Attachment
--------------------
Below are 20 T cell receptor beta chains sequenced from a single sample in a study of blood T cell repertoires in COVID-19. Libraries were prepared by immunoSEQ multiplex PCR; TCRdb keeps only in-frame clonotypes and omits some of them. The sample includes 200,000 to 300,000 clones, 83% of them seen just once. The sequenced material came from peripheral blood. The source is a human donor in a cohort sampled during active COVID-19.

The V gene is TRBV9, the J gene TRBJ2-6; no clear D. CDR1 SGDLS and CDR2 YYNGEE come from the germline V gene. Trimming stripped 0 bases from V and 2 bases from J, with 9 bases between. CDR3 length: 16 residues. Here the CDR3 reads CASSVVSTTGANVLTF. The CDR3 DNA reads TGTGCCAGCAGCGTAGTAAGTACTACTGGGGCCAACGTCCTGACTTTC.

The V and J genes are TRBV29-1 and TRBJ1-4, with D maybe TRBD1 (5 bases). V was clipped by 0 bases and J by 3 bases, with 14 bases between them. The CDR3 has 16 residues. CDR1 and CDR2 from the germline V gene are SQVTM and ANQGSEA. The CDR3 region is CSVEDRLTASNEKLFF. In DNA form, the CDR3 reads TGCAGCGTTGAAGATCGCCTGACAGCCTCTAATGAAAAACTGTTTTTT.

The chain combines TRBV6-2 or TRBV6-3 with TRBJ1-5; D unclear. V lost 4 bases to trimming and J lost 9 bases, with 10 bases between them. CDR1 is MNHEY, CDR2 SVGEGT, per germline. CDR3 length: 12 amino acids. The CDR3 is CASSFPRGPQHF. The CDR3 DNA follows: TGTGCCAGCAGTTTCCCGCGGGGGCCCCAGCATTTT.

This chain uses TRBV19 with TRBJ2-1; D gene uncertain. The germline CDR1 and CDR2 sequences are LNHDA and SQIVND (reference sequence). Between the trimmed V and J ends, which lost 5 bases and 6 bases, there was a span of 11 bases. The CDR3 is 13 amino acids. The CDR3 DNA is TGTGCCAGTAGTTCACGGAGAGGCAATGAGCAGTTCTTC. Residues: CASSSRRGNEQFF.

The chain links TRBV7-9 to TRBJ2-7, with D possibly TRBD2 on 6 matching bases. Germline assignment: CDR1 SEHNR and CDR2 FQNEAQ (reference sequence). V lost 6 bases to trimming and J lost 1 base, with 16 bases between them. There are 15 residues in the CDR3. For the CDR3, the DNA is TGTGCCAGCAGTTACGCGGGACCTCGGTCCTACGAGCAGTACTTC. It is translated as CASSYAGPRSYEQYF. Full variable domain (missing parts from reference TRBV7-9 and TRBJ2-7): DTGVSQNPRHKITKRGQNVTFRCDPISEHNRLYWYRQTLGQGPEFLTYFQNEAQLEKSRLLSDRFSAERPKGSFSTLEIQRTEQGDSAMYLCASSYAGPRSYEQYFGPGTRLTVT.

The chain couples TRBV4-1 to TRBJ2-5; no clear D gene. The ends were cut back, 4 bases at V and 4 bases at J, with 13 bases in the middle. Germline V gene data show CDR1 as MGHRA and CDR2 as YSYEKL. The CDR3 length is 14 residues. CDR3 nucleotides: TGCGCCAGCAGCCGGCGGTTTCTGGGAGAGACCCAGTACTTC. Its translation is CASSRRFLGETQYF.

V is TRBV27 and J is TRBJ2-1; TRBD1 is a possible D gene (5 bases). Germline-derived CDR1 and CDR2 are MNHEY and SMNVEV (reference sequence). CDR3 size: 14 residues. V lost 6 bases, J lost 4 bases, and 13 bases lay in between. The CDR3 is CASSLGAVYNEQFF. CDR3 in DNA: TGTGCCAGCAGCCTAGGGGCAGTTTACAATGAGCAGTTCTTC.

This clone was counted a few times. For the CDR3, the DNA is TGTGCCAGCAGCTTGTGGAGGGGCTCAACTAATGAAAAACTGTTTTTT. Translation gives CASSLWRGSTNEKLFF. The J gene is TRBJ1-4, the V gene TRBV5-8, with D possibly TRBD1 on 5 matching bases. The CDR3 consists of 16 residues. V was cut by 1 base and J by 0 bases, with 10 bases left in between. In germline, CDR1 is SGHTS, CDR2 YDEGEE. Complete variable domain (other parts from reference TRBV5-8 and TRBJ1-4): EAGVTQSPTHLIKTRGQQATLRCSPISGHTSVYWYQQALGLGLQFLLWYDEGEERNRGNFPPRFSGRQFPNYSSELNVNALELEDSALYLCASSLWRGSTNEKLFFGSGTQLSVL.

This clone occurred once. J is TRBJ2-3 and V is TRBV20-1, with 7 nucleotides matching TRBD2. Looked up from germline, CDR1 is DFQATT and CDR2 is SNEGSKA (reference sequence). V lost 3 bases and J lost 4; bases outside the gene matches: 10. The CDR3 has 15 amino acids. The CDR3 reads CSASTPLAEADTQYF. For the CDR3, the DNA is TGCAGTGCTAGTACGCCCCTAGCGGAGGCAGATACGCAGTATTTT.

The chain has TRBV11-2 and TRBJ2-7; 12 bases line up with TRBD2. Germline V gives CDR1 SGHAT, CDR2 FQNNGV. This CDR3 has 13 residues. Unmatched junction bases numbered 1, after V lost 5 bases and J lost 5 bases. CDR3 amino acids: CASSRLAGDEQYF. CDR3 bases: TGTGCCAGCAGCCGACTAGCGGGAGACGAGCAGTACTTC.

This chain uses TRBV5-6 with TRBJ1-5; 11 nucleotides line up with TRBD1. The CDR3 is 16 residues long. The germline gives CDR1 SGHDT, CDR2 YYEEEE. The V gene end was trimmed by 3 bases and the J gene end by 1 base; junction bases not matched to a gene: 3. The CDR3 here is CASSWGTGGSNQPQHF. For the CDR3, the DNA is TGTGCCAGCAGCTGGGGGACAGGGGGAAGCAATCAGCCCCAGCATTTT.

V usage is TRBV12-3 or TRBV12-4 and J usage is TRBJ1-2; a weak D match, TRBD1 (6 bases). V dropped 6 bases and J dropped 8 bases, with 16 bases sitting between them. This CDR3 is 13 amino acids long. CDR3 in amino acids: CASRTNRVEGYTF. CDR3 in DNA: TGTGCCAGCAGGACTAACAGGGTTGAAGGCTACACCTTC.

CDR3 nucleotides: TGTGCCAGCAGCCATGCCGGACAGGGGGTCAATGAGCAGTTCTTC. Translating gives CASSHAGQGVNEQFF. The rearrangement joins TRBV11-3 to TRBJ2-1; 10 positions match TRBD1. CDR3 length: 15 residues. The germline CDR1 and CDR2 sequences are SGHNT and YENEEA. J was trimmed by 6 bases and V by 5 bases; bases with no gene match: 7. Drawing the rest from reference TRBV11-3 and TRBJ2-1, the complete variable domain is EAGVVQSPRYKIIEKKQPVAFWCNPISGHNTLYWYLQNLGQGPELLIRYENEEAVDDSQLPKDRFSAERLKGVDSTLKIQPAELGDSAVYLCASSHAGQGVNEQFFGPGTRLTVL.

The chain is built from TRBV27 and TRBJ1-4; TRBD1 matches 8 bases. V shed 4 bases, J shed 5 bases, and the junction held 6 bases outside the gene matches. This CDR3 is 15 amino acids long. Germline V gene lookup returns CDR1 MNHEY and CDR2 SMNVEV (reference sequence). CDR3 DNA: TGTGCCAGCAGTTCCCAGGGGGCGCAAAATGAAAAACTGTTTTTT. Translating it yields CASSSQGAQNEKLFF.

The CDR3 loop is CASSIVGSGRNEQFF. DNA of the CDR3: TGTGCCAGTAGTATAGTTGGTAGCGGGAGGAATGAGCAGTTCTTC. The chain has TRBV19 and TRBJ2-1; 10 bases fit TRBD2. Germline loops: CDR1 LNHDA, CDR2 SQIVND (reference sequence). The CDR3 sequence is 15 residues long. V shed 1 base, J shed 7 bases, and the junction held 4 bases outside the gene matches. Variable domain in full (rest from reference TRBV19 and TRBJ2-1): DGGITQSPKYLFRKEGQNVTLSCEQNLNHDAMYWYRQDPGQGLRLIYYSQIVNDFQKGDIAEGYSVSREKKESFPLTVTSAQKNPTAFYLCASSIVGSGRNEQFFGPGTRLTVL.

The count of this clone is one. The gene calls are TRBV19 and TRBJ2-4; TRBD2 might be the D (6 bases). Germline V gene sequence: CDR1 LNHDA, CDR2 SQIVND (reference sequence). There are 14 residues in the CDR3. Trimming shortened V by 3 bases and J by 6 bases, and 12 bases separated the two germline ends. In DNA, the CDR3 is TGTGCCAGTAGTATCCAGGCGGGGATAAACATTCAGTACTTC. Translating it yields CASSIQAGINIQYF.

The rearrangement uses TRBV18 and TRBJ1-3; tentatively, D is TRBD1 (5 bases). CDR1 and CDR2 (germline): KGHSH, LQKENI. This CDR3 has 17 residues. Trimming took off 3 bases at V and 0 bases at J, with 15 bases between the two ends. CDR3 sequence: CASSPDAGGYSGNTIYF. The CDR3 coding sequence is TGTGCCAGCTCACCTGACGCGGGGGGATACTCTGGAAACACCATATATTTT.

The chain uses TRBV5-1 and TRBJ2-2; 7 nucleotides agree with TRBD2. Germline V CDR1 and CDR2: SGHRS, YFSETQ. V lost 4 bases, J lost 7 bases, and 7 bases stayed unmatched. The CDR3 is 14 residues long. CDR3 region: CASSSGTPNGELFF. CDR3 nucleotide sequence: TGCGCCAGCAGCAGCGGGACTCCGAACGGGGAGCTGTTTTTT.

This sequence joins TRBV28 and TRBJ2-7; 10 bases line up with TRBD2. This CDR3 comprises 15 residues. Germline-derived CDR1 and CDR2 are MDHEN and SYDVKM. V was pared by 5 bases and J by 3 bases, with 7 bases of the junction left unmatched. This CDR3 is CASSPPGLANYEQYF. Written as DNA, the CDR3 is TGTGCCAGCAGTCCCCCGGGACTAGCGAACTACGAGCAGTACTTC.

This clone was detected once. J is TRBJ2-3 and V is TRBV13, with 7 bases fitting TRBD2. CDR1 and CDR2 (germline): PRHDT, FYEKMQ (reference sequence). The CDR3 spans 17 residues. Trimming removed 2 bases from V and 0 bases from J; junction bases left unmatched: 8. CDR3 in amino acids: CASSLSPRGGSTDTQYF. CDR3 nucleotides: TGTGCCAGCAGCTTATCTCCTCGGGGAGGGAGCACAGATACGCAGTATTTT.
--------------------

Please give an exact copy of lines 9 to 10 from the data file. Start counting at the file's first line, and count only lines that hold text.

This clone was counted a few times. For the CDR3, the DNA is TGTGCCAGCAGCTTGTGGAGGGGCTCAACTAATGAAAAACTGTTTTTT. Translation gives CASSLWRGSTNEKLFF. The J gene is TRBJ1-4, the V gene TRBV5-8, with D possibly TRBD1 on 5 matching bases. The CDR3 consists of 16 residues. V was cut by 1 base and J by 0 bases, with 10 bases left in between. In germline, CDR1 is SGHTS, CDR2 YDEGEE. Complete variable domain (other parts from reference TRBV5-8 and TRBJ1-4): EAGVTQSPTHLIKTRGQQATLRCSPISGHTSVYWYQQALGLGLQFLLWYDEGEERNRGNFPPRFSGRQFPNYSSELNVNALELEDSALYLCASSLWRGSTNEKLFFGSGTQLSVL.

This clone occurred once. J is TRBJ2-3 and V is TRBV20-1, with 7 nucleotides matching TRBD2. Looked up from germline, CDR1 is DFQATT and CDR2 is SNEGSKA (reference sequence). V lost 3 bases and J lost 4; bases outside the gene matches: 10. The CDR3 has 15 amino acids. The CDR3 reads CSASTPLAEADTQYF. For the CDR3, the DNA is TGCAGTGCTAGTACGCCCCTAGCGGAGGCAGATACGCAGTATTTT.